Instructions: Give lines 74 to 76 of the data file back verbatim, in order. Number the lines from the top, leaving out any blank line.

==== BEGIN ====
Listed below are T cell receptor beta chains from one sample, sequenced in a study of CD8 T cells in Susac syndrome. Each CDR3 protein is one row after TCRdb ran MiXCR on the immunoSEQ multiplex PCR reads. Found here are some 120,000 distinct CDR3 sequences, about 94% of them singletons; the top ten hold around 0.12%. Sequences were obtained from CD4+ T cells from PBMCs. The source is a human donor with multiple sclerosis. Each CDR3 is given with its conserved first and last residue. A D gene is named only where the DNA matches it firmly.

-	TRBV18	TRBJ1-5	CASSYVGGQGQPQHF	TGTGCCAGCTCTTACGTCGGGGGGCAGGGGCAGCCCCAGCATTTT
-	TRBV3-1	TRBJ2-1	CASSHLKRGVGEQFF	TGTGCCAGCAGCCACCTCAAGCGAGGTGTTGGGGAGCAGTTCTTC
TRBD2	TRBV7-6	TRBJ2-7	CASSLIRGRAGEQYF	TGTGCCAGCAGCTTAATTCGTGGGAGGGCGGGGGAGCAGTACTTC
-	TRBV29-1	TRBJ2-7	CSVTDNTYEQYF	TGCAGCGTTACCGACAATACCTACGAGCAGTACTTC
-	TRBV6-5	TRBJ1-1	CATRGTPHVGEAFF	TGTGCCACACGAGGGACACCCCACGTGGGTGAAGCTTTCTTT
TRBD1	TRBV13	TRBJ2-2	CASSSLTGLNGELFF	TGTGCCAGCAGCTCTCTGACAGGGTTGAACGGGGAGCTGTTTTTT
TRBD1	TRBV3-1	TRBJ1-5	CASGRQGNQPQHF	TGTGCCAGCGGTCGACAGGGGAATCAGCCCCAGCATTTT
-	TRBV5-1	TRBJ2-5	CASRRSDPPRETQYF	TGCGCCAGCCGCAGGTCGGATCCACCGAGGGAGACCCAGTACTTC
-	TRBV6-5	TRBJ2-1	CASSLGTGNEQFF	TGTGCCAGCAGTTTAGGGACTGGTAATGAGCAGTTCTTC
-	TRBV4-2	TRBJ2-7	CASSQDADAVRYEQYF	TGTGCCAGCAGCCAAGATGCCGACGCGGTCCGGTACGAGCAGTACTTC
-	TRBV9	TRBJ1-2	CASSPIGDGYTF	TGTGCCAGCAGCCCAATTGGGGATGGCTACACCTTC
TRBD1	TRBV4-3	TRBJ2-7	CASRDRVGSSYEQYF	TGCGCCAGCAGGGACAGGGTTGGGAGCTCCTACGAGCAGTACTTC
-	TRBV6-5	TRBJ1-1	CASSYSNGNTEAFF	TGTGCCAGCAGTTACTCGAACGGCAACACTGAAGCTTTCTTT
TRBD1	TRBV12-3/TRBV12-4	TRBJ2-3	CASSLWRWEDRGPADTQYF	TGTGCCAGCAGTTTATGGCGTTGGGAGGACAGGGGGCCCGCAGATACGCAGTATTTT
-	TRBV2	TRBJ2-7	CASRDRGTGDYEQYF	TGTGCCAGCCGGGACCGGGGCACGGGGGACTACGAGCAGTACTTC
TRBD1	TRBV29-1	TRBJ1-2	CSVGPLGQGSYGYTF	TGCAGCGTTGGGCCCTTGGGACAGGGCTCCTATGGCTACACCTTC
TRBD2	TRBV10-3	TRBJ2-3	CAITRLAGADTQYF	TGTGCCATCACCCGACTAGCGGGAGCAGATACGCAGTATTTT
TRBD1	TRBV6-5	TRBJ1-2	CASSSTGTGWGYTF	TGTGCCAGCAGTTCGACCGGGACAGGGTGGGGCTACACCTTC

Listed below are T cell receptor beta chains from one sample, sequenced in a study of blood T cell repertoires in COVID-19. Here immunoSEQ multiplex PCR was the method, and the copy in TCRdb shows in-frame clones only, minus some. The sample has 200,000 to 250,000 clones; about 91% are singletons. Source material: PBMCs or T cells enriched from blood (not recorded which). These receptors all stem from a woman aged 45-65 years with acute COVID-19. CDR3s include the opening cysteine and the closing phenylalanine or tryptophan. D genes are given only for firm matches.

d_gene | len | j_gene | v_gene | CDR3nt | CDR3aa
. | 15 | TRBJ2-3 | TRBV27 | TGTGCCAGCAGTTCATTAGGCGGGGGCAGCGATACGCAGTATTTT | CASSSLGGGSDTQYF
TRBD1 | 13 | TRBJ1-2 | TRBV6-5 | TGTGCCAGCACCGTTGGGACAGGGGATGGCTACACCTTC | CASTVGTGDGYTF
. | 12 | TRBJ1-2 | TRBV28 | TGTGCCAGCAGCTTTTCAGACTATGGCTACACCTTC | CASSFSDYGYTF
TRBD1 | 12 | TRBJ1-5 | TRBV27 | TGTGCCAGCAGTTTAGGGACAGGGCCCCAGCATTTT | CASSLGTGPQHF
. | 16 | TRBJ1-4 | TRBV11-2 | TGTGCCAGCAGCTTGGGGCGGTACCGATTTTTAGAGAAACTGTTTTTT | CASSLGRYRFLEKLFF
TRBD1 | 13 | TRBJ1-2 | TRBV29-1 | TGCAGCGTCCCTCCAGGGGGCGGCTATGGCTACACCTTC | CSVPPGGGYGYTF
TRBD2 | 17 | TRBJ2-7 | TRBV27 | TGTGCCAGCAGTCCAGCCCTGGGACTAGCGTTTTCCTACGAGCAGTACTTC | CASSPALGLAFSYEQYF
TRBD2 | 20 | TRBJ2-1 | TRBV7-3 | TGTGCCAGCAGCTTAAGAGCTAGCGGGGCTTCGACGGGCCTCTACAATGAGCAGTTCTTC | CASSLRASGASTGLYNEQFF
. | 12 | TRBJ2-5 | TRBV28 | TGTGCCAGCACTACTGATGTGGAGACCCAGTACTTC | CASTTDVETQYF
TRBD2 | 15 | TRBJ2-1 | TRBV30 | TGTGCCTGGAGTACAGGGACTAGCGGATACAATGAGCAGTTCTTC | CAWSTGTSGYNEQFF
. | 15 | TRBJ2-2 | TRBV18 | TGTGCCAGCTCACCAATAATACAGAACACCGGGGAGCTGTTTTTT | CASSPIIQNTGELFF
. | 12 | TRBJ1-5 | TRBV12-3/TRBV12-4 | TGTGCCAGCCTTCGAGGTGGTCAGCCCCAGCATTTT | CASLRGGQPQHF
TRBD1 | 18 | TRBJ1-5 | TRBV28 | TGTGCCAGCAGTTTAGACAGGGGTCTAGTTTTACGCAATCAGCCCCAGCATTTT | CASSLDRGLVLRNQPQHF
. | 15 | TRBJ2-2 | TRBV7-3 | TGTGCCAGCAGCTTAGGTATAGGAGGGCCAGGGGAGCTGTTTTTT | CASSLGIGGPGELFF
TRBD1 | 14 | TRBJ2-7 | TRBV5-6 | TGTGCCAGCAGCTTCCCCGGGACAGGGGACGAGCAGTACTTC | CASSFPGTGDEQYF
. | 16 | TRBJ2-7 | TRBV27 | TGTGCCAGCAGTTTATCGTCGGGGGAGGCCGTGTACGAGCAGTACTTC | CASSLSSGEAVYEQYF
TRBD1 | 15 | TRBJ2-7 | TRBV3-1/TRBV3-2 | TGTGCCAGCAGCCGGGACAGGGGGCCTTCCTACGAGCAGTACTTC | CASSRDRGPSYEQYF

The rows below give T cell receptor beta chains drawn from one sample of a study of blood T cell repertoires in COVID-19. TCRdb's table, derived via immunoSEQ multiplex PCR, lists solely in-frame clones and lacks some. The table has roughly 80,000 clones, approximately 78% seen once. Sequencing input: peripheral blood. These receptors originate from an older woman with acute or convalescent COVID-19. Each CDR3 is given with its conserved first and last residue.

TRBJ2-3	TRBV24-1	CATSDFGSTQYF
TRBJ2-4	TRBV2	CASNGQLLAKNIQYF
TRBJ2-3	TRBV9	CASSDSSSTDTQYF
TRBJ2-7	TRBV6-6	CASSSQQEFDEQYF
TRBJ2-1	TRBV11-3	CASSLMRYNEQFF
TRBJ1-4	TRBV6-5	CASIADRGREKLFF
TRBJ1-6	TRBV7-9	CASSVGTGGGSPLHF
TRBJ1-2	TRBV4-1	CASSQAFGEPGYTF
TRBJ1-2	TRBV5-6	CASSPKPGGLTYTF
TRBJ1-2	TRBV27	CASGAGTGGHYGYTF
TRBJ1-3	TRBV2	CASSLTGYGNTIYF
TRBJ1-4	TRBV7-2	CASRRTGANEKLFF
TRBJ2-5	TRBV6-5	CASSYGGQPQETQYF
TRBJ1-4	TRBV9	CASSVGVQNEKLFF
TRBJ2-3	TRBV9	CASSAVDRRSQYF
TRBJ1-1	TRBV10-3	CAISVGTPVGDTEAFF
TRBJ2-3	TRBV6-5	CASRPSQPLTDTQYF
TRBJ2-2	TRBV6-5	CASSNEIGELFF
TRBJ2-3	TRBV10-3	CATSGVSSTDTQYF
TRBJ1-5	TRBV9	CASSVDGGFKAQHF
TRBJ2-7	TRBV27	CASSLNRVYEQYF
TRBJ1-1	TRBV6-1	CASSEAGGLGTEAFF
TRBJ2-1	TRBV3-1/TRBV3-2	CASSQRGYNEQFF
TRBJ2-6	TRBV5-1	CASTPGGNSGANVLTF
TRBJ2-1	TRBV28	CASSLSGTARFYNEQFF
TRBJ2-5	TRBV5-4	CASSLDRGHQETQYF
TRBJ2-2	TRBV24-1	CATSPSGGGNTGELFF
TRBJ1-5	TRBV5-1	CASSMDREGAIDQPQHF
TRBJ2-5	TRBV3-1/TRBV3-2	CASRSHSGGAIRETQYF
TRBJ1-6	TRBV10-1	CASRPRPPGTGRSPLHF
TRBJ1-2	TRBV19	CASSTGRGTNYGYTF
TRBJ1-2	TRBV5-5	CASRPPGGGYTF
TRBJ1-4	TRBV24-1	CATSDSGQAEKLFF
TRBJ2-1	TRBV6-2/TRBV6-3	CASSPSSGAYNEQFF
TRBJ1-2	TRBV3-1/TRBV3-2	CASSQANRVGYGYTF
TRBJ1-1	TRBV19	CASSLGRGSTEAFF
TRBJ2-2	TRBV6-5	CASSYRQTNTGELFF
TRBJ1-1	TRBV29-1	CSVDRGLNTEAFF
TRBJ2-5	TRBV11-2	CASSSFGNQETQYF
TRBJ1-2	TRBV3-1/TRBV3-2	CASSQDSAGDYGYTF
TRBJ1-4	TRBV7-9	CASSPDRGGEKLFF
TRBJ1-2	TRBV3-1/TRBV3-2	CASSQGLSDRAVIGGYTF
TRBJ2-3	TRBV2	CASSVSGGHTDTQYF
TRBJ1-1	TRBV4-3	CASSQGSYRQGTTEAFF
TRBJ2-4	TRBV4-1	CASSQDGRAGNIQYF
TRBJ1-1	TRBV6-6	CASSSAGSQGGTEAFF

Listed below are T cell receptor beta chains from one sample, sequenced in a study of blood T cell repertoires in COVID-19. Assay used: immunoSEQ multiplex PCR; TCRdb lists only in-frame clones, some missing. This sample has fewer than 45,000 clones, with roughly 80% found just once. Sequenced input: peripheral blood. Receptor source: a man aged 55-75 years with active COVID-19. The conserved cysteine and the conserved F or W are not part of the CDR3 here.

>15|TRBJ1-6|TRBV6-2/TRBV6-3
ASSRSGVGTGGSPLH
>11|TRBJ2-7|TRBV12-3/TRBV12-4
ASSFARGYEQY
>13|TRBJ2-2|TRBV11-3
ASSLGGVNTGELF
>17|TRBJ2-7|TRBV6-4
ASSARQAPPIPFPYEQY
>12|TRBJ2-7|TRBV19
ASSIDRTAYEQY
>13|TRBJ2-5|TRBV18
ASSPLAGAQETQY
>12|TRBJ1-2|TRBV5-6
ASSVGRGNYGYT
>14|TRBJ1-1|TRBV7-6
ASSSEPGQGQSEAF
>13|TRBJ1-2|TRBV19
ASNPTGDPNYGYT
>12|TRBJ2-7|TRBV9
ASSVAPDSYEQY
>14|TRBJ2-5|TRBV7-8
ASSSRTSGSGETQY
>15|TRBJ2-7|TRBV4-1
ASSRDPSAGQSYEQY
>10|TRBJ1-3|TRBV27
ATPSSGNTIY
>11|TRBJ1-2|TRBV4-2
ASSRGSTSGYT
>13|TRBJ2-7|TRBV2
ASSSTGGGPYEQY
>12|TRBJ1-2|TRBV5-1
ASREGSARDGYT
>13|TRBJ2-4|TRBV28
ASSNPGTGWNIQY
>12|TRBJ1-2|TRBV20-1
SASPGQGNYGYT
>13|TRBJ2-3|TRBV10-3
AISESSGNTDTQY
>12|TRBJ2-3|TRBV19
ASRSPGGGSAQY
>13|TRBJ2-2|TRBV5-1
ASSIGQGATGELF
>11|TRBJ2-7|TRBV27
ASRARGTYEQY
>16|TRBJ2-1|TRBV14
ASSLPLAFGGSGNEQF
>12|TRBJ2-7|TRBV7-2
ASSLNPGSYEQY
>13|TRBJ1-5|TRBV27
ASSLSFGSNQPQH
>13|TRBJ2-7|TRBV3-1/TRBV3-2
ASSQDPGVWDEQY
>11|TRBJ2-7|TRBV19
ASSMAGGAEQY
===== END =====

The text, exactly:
TRBJ1-2	TRBV3-1/TRBV3-2	CASSQANRVGYGYTF
TRBJ1-1	TRBV19	CASSLGRGSTEAFF
TRBJ2-2	TRBV6-5	CASSYRQTNTGELFF